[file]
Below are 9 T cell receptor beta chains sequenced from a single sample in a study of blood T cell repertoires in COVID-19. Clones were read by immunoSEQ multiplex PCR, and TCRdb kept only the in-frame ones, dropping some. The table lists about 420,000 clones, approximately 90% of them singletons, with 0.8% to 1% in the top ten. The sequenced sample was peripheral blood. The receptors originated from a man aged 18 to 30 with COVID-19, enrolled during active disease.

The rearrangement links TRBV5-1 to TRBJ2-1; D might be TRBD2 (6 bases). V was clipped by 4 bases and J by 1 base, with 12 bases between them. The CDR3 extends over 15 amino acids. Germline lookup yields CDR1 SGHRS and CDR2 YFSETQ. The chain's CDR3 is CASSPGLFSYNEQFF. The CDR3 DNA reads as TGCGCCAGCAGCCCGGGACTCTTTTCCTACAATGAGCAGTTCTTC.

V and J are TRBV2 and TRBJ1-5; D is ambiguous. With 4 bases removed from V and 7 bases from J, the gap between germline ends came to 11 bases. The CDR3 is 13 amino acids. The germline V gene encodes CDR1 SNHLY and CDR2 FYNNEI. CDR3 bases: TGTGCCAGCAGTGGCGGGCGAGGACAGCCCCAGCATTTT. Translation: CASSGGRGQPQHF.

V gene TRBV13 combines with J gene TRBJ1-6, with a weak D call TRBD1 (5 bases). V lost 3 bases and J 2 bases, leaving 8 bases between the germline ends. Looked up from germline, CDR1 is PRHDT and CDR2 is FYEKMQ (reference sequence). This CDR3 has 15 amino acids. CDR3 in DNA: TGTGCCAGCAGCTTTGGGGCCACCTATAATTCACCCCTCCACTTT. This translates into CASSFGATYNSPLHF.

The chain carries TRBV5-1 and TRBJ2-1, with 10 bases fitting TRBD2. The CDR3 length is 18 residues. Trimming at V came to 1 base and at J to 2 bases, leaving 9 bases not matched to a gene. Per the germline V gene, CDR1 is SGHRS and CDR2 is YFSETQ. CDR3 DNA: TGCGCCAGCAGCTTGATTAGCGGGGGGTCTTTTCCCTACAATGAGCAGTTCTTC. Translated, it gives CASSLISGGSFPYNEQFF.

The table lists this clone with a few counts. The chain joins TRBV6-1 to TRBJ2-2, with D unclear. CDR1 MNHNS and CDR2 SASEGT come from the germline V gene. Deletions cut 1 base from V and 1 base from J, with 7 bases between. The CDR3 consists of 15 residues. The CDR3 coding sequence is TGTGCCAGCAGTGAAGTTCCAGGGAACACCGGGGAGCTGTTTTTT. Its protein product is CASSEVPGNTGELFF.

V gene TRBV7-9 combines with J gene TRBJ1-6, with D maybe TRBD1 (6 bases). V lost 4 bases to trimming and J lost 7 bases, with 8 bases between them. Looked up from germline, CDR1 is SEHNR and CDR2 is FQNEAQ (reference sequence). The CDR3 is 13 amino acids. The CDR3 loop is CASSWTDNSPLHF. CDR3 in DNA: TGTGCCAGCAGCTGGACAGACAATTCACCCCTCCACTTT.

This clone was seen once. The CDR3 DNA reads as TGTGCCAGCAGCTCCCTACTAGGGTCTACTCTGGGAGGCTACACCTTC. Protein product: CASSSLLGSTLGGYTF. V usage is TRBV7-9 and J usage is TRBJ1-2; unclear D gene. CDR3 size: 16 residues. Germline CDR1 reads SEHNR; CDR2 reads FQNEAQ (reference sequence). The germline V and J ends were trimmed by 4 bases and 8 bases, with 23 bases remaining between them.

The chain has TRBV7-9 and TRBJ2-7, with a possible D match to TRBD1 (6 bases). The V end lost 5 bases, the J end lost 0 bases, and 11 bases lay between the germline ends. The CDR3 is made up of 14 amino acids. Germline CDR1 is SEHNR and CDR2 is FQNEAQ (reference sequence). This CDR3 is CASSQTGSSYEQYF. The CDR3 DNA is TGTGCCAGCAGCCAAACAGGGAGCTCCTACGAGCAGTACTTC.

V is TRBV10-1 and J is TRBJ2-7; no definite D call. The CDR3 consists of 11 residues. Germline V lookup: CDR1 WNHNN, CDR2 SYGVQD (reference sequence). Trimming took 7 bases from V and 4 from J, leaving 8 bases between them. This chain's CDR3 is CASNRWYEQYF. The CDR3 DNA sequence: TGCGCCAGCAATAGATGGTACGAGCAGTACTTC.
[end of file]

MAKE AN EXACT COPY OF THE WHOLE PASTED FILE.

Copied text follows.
Below are 9 T cell receptor beta chains sequenced from a single sample in a study of blood T cell repertoires in COVID-19. Clones were read by immunoSEQ multiplex PCR, and TCRdb kept only the in-frame ones, dropping some. The table lists about 420,000 clones, approximately 90% of them singletons, with 0.8% to 1% in the top ten. The sequenced sample was peripheral blood. The receptors originated from a man aged 18 to 30 with COVID-19, enrolled during active disease.

The rearrangement links TRBV5-1 to TRBJ2-1; D might be TRBD2 (6 bases). V was clipped by 4 bases and J by 1 base, with 12 bases between them. The CDR3 extends over 15 amino acids. Germline lookup yields CDR1 SGHRS and CDR2 YFSETQ. The chain's CDR3 is CASSPGLFSYNEQFF. The CDR3 DNA reads as TGCGCCAGCAGCCCGGGACTCTTTTCCTACAATGAGCAGTTCTTC.

V and J are TRBV2 and TRBJ1-5; D is ambiguous. With 4 bases removed from V and 7 bases from J, the gap between germline ends came to 11 bases. The CDR3 is 13 amino acids. The germline V gene encodes CDR1 SNHLY and CDR2 FYNNEI. CDR3 bases: TGTGCCAGCAGTGGCGGGCGAGGACAGCCCCAGCATTTT. Translation: CASSGGRGQPQHF.

V gene TRBV13 combines with J gene TRBJ1-6, with a weak D call TRBD1 (5 bases). V lost 3 bases and J 2 bases, leaving 8 bases between the germline ends. Looked up from germline, CDR1 is PRHDT and CDR2 is FYEKMQ (reference sequence). This CDR3 has 15 amino acids. CDR3 in DNA: TGTGCCAGCAGCTTTGGGGCCACCTATAATTCACCCCTCCACTTT. This translates into CASSFGATYNSPLHF.

The chain carries TRBV5-1 and TRBJ2-1, with 10 bases fitting TRBD2. The CDR3 length is 18 residues. Trimming at V came to 1 base and at J to 2 bases, leaving 9 bases not matched to a gene. Per the germline V gene, CDR1 is SGHRS and CDR2 is YFSETQ. CDR3 DNA: TGCGCCAGCAGCTTGATTAGCGGGGGGTCTTTTCCCTACAATGAGCAGTTCTTC. Translated, it gives CASSLISGGSFPYNEQFF.

The table lists this clone with a few counts. The chain joins TRBV6-1 to TRBJ2-2, with D unclear. CDR1 MNHNS and CDR2 SASEGT come from the germline V gene. Deletions cut 1 base from V and 1 base from J, with 7 bases between. The CDR3 consists of 15 residues. The CDR3 coding sequence is TGTGCCAGCAGTGAAGTTCCAGGGAACACCGGGGAGCTGTTTTTT. Its protein product is CASSEVPGNTGELFF.

V gene TRBV7-9 combines with J gene TRBJ1-6, with D maybe TRBD1 (6 bases). V lost 4 bases to trimming and J lost 7 bases, with 8 bases between them. Looked up from germline, CDR1 is SEHNR and CDR2 is FQNEAQ (reference sequence). The CDR3 is 13 amino acids. The CDR3 loop is CASSWTDNSPLHF. CDR3 in DNA: TGTGCCAGCAGCTGGACAGACAATTCACCCCTCCACTTT.

This clone was seen once. The CDR3 DNA reads as TGTGCCAGCAGCTCCCTACTAGGGTCTACTCTGGGAGGCTACACCTTC. Protein product: CASSSLLGSTLGGYTF. V usage is TRBV7-9 and J usage is TRBJ1-2; unclear D gene. CDR3 size: 16 residues. Germline CDR1 reads SEHNR; CDR2 reads FQNEAQ (reference sequence). The germline V and J ends were trimmed by 4 bases and 8 bases, with 23 bases remaining between them.

The chain has TRBV7-9 and TRBJ2-7, with a possible D match to TRBD1 (6 bases). The V end lost 5 bases, the J end lost 0 bases, and 11 bases lay between the germline ends. The CDR3 is made up of 14 amino acids. Germline CDR1 is SEHNR and CDR2 is FQNEAQ (reference sequence). This CDR3 is CASSQTGSSYEQYF. The CDR3 DNA is TGTGCCAGCAGCCAAACAGGGAGCTCCTACGAGCAGTACTTC.

V is TRBV10-1 and J is TRBJ2-7; no definite D call. The CDR3 consists of 11 residues. Germline V lookup: CDR1 WNHNN, CDR2 SYGVQD (reference sequence). Trimming took 7 bases from V and 4 from J, leaving 8 bases between them. This chain's CDR3 is CASNRWYEQYF. The CDR3 DNA sequence: TGCGCCAGCAATAGATGGTACGAGCAGTACTTC.